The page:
Youth sports hazing: not just for high schoolers, anymore
If this is any indication of the atmosphere surrounding early-teen school sports, maybe it’s just as well my seventh-grade son got cut.
First, from Indianola, Iowa (as told by the Des Moines Register):
Two members of the Indianola Middle School track team were charged with assault last week in connection with an alleged hazing incident.
Carter Jacobsen, 14, and Trey Kuehl, 15, both of Indianola, were accused of tackling a 14-year-old teammate and holding him down before a track practice. … [EDITOR’S NOTE: Please please please, God, tell me the parents of the latter boy didn’t give him his name as an homage to Green Day drummer Tre Cool.]
Indianola Middle School Principal Mike O’Meara told police that Kuehl and Jacobsen held the victim down and rubbed their testicles on his face.
“There were some sexual connotations in the report but we couldn’t establish that, so we just charged them with simple assault,” Police Chief Steve Bonnett said.
The victim’s mother declined to comment when reached [April 20].
Kuehl and Jacobsen told school authorities that they held the victim down, but denied rubbing their testicles on his face, according to Marsh’s police report.
And from Biscoe, N.C., as told by Fox8 in Greensboro:
At least 10 eighth-graders at East Middle School have been suspended for involvement in alleged sexual bullying and/or hazing over the past week, according to Montgomery County Sheriff Jeff Jordan.
The suspended students are suspected of bullying sixth- and seventh-graders on the soccer and baseball teams, primarily in the boys locker room. A parent told FOX8 News on Tuesday that her son witnessed the eighth-graders pinning younger students against a wall and grinding their groin into the victim’s bottom.
Jordan said the [nine] victims were targeted because they were new to the athletic teams.
Parents and schools needs to teach a simple lesson that would eliminate so many of these incidents. That lesson: keep your hands to yourself.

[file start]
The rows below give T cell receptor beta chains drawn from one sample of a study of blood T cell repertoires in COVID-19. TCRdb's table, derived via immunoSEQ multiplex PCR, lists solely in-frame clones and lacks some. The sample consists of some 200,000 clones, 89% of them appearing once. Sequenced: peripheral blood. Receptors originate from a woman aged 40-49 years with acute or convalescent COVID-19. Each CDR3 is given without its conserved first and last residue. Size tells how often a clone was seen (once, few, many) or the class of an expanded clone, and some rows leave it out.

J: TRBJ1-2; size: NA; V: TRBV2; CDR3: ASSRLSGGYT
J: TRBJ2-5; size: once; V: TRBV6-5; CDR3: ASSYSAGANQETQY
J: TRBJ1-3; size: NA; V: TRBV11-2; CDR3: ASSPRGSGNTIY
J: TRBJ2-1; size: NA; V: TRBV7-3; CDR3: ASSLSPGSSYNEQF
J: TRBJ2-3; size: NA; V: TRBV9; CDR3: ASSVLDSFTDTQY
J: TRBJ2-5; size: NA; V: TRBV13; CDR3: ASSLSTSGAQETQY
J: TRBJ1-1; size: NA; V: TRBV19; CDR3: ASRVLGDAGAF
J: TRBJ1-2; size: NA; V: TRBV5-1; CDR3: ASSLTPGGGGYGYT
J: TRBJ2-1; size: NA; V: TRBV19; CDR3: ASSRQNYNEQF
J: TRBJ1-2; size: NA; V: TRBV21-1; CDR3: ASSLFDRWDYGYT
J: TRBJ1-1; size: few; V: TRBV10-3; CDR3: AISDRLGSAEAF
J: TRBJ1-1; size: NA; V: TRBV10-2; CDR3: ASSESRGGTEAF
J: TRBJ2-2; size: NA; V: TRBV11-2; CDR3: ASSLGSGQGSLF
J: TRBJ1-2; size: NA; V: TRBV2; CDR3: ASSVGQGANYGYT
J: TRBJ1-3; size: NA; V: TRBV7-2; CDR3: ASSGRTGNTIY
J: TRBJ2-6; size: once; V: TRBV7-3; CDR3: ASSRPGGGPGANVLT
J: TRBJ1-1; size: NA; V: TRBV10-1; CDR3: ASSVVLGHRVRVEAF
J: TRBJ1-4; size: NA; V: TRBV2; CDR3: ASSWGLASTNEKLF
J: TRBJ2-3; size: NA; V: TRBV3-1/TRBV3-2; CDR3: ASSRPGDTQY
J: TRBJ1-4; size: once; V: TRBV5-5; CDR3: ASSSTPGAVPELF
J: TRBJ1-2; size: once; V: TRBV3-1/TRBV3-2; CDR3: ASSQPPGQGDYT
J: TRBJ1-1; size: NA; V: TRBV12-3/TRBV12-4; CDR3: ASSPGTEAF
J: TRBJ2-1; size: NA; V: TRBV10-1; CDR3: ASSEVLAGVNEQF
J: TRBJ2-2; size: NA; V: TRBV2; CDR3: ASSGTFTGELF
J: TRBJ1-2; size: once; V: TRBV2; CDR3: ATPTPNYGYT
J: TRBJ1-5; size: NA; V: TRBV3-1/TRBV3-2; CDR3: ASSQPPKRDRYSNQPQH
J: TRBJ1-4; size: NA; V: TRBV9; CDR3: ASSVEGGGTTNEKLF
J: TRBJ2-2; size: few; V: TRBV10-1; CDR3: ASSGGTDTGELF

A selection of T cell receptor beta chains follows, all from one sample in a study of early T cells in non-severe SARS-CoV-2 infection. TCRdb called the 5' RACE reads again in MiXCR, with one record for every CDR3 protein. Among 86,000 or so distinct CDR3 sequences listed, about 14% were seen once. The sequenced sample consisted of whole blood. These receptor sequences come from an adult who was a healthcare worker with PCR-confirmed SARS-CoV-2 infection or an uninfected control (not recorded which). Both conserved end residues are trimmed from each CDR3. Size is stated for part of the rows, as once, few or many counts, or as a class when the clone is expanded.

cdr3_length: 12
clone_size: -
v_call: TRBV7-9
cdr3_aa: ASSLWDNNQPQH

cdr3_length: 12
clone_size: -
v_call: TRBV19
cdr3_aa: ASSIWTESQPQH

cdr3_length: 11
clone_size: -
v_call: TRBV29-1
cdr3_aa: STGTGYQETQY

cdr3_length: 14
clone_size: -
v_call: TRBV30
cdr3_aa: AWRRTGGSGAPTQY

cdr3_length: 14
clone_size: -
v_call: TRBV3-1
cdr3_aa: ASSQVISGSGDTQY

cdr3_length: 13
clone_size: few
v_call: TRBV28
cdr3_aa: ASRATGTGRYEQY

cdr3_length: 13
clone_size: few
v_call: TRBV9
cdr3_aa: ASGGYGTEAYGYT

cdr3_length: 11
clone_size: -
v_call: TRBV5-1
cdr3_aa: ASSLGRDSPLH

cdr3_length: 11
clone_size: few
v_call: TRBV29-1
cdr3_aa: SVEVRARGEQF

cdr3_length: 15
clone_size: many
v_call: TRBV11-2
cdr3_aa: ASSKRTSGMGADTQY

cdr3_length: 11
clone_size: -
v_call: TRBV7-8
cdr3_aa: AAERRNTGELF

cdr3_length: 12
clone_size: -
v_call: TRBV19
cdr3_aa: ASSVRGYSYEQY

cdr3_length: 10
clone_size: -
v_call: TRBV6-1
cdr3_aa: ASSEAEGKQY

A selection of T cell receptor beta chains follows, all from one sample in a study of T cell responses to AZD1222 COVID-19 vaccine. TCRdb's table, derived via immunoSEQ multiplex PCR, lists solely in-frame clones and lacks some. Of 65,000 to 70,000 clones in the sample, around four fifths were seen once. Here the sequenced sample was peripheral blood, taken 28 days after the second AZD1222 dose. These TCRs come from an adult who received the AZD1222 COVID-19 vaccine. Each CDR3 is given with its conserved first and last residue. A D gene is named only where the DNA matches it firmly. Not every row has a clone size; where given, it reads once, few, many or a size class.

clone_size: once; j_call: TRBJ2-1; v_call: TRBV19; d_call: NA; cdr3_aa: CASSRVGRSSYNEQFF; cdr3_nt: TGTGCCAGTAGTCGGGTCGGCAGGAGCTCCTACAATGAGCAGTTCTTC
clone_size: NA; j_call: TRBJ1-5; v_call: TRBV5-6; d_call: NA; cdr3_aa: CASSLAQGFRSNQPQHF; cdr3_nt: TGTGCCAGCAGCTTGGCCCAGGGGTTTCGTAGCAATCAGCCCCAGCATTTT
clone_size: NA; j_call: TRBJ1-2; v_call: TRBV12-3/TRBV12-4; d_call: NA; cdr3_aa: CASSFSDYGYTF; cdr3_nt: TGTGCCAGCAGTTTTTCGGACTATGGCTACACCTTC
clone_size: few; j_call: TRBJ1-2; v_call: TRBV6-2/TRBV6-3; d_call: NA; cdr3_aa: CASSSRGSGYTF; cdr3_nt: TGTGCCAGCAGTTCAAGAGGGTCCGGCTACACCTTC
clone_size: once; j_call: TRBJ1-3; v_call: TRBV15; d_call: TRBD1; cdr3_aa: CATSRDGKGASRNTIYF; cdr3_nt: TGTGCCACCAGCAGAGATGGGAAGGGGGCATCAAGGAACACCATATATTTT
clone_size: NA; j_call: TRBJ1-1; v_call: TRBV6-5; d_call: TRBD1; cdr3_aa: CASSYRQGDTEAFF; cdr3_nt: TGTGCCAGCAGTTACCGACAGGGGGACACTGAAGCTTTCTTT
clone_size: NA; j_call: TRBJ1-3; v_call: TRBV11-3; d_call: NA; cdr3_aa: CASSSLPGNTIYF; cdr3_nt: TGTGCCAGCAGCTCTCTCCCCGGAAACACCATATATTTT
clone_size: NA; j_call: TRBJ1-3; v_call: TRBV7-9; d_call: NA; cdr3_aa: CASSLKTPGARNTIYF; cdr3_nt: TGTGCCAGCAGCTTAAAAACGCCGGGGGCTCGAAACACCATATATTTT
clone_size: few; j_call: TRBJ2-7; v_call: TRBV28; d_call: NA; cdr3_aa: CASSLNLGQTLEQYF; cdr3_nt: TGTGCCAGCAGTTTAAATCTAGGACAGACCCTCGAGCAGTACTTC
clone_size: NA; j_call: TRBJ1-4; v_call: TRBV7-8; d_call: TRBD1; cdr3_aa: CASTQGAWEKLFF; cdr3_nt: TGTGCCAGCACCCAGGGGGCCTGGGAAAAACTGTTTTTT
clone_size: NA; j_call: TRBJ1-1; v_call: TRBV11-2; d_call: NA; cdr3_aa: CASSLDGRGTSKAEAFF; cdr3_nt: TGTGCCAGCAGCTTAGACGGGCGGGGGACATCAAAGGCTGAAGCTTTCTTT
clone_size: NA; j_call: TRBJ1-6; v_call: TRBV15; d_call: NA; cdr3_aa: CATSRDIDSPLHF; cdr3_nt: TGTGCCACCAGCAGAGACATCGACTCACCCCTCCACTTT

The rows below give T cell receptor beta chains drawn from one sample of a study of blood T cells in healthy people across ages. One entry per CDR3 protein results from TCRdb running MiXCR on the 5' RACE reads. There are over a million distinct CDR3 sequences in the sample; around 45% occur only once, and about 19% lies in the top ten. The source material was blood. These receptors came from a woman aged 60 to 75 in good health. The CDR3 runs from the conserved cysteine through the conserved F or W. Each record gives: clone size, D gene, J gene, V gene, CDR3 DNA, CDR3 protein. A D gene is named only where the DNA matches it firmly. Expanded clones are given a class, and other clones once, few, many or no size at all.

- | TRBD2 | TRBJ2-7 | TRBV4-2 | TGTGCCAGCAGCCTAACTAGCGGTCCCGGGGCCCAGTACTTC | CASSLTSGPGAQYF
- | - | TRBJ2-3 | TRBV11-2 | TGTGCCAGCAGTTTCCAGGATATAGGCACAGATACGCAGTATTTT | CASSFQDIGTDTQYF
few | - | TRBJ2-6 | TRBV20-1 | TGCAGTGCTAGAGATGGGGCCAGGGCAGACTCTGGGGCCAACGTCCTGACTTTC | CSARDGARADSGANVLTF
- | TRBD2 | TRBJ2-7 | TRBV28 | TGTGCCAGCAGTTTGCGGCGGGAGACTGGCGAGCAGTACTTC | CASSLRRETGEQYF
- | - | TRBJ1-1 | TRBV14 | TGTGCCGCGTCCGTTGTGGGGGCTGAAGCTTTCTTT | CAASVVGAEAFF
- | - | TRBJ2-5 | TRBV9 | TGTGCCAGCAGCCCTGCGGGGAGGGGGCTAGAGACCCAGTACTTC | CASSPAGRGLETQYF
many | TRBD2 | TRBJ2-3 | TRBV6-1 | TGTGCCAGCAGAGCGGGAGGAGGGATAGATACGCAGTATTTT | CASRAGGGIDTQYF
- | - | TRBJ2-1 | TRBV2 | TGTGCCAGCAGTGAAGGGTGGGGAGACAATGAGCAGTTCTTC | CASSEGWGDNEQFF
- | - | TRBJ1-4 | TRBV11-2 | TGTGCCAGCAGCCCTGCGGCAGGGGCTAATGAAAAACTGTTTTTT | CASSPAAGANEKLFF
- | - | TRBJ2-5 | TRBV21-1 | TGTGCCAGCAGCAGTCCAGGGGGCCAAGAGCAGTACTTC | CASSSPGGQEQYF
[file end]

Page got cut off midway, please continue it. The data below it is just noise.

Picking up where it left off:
In Indianola, Jacobsen’s father told the Register his son was just wrestling and horsing around, which a lot of boys were doing. Apparently his son and the other boy didn’t see fit to share that with police, who reported the boys made no statements in meeting attended by their parents. Regardless, if Jacobsen’s father wants to proclaim his son’s innocence, hey, that’s his right. But he should tell his son, when the door is shut, to stop playing grab-ass before track practice. I give the school credit, though: it seemed to deal with this appropriately and swiftly.
I can’t say so much for the schools in Biscoe, N.C., given the Fox8 reports. The school has only made statements that it’s looking into the matter, and it has made clear that the topic of sports bullying and hazing (which the sheriff says also might be happening at the nearby high school) is off-limits at an upcoming Parent-Teachers Organization meeting, April 22. Parents, if they bring up hazing, will be encouraged to speak to the principal privately.
Good luck with that, East Middle School! I understand there are privacy laws, but it might behoove the administrators there to talk about how it was possible for the behavior alleged by police to take place not over a few days — but apparently a few years.